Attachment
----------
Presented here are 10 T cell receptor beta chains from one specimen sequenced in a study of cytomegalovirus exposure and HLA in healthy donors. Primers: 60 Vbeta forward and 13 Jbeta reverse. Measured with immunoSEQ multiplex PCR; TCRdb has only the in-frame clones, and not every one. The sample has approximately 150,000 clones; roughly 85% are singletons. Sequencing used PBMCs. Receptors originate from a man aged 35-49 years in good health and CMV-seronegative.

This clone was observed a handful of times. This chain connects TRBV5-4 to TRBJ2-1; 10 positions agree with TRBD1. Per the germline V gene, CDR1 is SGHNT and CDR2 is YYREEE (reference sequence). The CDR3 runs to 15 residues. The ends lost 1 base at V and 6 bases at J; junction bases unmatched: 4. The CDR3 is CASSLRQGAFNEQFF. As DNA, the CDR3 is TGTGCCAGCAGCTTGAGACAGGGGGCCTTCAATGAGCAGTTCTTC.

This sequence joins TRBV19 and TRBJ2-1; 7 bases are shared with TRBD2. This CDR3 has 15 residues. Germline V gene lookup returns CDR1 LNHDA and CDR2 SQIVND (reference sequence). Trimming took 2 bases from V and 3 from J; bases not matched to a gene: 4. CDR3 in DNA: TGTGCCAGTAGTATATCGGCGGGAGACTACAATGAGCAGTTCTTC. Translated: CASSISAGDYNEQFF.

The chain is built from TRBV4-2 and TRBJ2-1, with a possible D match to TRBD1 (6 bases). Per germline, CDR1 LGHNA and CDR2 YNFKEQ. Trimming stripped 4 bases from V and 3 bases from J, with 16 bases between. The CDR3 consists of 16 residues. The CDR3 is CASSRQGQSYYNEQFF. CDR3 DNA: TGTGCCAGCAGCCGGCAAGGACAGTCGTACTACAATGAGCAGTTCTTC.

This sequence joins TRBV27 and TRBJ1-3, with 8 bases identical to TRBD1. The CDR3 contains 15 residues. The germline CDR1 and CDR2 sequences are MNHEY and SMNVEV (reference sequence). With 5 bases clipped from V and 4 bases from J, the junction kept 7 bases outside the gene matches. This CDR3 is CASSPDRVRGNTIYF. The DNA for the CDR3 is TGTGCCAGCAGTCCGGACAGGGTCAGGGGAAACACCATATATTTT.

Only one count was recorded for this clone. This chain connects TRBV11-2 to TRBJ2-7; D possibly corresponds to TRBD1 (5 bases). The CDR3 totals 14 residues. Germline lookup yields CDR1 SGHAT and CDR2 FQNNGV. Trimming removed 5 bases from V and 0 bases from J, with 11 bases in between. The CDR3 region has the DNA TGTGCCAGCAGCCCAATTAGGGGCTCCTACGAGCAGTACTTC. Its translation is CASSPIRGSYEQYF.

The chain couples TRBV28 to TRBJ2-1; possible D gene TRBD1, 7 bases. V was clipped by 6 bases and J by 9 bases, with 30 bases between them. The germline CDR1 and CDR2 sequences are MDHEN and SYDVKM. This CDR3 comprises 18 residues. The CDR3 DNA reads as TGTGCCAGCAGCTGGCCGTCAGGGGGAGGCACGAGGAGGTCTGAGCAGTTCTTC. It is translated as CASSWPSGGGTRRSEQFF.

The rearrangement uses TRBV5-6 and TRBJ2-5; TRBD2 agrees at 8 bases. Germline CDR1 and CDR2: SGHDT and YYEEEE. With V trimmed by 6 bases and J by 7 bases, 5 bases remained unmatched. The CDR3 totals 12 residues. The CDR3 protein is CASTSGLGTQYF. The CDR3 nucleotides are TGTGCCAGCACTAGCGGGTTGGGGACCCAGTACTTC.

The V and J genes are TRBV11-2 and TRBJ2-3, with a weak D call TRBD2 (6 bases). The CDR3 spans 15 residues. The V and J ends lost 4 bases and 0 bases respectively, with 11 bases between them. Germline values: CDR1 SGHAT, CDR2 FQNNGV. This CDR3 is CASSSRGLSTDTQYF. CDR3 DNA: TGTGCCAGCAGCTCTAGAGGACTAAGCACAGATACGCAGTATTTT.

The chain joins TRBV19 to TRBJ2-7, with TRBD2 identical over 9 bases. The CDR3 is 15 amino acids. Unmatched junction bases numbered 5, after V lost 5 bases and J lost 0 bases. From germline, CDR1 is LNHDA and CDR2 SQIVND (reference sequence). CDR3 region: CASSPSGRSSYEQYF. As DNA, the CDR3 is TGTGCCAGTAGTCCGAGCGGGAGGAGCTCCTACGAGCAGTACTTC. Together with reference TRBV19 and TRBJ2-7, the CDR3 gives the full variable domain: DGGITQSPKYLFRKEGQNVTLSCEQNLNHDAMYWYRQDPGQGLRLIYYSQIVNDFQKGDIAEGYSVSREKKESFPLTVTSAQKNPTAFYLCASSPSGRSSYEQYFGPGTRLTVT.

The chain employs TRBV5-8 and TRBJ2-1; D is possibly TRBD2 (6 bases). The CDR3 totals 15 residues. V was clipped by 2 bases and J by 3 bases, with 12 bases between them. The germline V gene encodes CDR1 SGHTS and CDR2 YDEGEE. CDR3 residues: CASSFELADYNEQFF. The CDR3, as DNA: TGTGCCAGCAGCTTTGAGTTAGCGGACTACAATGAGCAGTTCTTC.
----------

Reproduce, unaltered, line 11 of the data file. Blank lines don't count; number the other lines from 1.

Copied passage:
The chain employs TRBV5-8 and TRBJ2-1; D is possibly TRBD2 (6 bases). The CDR3 totals 15 residues. V was clipped by 2 bases and J by 3 bases, with 12 bases between them. The germline V gene encodes CDR1 SGHTS and CDR2 YDEGEE. CDR3 residues: CASSFELADYNEQFF. The CDR3, as DNA: TGTGCCAGCAGCTTTGAGTTAGCGGACTACAATGAGCAGTTCTTC.